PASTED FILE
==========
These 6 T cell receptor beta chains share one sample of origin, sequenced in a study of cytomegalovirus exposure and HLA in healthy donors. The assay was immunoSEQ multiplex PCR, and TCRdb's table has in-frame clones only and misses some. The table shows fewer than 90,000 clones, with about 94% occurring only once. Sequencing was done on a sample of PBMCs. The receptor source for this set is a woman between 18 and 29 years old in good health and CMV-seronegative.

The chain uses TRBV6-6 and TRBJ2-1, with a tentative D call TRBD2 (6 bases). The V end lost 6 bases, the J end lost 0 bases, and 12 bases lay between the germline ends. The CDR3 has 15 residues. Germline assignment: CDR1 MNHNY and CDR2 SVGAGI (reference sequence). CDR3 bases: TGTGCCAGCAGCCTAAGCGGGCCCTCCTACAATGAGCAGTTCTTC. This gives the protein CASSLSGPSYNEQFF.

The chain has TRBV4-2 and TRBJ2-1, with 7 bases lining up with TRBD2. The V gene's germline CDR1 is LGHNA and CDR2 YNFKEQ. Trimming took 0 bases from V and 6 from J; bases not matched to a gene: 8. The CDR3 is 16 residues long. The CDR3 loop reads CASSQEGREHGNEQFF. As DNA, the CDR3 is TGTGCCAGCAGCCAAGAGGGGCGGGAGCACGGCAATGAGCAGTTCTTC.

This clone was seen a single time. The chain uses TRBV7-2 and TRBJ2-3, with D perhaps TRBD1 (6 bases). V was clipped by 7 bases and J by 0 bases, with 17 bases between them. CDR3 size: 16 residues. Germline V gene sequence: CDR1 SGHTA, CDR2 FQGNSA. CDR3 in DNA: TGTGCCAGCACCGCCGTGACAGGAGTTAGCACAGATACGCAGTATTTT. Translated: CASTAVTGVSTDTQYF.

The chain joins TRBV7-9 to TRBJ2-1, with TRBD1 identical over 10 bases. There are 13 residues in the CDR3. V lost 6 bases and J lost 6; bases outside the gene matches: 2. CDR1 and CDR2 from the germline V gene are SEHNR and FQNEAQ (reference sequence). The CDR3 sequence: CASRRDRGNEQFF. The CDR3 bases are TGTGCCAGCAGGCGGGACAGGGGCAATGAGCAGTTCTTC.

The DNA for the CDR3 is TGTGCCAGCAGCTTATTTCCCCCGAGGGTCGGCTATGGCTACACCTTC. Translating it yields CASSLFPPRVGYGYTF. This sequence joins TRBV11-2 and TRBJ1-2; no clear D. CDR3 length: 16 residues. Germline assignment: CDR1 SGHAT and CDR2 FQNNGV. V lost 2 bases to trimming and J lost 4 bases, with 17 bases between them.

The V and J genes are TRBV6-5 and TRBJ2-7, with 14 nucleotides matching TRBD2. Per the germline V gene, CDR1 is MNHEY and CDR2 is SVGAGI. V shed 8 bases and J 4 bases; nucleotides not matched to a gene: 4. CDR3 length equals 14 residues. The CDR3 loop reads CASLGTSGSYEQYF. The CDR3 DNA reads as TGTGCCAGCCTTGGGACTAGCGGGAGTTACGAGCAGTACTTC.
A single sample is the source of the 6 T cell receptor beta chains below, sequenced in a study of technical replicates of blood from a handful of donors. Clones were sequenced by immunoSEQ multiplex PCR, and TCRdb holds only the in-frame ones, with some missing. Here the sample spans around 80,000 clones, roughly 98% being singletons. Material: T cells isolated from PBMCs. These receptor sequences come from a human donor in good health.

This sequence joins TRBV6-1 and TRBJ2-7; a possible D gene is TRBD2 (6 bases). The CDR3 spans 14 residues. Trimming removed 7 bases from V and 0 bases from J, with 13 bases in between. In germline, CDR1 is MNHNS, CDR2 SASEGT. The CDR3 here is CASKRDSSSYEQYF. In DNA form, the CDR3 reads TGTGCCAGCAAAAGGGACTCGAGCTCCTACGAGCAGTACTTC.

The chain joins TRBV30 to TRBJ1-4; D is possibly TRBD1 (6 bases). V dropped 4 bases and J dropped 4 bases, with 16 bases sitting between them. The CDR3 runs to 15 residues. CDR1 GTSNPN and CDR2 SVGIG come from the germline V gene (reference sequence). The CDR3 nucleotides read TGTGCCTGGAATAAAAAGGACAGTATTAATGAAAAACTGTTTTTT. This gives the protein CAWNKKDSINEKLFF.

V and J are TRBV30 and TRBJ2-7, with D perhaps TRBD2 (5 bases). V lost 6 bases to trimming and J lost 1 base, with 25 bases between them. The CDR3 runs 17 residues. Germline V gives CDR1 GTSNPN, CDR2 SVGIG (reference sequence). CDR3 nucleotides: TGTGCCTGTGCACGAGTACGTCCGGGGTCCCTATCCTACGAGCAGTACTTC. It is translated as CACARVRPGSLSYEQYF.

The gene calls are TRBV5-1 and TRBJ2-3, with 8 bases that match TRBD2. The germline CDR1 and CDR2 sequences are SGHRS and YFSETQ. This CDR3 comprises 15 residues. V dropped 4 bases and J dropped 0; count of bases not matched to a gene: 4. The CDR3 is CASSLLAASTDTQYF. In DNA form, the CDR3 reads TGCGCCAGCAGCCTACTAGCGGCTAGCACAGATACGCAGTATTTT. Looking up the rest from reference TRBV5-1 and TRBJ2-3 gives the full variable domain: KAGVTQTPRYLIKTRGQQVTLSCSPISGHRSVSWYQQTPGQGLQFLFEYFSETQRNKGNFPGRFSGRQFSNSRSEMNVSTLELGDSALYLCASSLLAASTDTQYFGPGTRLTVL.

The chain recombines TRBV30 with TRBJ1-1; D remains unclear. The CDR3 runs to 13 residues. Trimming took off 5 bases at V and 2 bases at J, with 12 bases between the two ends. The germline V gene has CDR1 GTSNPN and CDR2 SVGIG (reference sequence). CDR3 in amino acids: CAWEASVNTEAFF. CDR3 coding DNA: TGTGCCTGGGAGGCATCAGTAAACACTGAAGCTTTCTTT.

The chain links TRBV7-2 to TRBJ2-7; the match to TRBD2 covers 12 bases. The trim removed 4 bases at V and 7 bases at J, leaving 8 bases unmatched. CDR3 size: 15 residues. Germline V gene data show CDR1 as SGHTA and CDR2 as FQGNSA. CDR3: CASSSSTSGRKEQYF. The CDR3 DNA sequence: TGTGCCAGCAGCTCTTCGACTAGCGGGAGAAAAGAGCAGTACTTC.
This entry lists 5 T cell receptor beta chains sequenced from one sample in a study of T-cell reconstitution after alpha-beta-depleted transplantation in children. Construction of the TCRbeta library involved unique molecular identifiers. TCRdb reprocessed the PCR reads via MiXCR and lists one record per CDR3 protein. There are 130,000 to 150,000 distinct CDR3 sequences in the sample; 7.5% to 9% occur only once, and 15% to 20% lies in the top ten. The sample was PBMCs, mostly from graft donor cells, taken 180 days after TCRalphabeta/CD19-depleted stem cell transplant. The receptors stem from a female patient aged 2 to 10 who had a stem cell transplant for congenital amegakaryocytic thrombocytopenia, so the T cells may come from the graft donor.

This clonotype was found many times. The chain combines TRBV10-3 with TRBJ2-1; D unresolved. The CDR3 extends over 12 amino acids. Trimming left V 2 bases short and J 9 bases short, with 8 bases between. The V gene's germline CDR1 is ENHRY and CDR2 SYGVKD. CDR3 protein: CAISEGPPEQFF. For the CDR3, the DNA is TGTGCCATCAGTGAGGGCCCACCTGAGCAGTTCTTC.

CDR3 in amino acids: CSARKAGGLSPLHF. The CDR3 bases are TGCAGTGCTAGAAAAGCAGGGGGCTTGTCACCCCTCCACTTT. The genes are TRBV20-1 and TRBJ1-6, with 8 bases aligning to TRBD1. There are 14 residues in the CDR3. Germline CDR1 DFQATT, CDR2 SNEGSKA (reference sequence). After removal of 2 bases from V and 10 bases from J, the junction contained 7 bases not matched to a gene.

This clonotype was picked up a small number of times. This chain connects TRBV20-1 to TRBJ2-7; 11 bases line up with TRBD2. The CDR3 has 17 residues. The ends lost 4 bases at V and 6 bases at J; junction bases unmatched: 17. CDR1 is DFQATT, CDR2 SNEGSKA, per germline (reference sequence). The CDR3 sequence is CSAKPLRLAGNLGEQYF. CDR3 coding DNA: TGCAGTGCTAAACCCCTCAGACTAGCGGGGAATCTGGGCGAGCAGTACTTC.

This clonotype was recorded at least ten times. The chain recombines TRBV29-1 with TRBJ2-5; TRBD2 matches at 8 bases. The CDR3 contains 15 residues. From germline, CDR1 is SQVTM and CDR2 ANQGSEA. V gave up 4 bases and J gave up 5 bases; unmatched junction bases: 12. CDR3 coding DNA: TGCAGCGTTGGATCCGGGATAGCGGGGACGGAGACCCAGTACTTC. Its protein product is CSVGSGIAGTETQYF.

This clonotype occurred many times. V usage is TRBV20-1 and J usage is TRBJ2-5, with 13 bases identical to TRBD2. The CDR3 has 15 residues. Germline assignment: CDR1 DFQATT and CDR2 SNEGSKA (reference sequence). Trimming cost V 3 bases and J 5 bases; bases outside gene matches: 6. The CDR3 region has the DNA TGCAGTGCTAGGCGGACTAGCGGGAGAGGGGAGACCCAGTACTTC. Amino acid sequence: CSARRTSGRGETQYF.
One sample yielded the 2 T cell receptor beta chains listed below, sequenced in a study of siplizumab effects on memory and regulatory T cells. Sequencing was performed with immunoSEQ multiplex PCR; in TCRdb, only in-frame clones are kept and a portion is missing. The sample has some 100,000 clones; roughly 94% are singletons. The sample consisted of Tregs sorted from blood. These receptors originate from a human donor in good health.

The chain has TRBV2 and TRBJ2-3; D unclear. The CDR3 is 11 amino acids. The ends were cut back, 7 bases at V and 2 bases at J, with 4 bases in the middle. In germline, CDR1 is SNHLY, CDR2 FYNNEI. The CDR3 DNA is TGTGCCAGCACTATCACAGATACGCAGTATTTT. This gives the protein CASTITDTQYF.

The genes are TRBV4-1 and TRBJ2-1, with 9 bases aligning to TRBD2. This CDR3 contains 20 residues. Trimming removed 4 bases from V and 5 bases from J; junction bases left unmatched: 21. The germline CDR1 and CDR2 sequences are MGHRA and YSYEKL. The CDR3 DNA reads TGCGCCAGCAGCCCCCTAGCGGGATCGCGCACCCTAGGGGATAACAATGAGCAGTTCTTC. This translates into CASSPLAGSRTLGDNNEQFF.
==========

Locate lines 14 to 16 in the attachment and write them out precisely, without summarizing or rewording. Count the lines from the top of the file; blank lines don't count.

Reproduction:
The chain links TRBV7-2 to TRBJ2-7; the match to TRBD2 covers 12 bases. The trim removed 4 bases at V and 7 bases at J, leaving 8 bases unmatched. CDR3 size: 15 residues. Germline V gene data show CDR1 as SGHTA and CDR2 as FQGNSA. CDR3: CASSSSTSGRKEQYF. The CDR3 DNA sequence: TGTGCCAGCAGCTCTTCGACTAGCGGGAGAAAAGAGCAGTACTTC.
This entry lists 5 T cell receptor beta chains sequenced from one sample in a study of T-cell reconstitution after alpha-beta-depleted transplantation in children. Construction of the TCRbeta library involved unique molecular identifiers. TCRdb reprocessed the PCR reads via MiXCR and lists one record per CDR3 protein. There are 130,000 to 150,000 distinct CDR3 sequences in the sample; 7.5% to 9% occur only once, and 15% to 20% lies in the top ten. The sample was PBMCs, mostly from graft donor cells, taken 180 days after TCRalphabeta/CD19-depleted stem cell transplant. The receptors stem from a female patient aged 2 to 10 who had a stem cell transplant for congenital amegakaryocytic thrombocytopenia, so the T cells may come from the graft donor.

This clonotype was found many times. The chain combines TRBV10-3 with TRBJ2-1; D unresolved. The CDR3 extends over 12 amino acids. Trimming left V 2 bases short and J 9 bases short, with 8 bases between. The V gene's germline CDR1 is ENHRY and CDR2 SYGVKD. CDR3 protein: CAISEGPPEQFF. For the CDR3, the DNA is TGTGCCATCAGTGAGGGCCCACCTGAGCAGTTCTTC.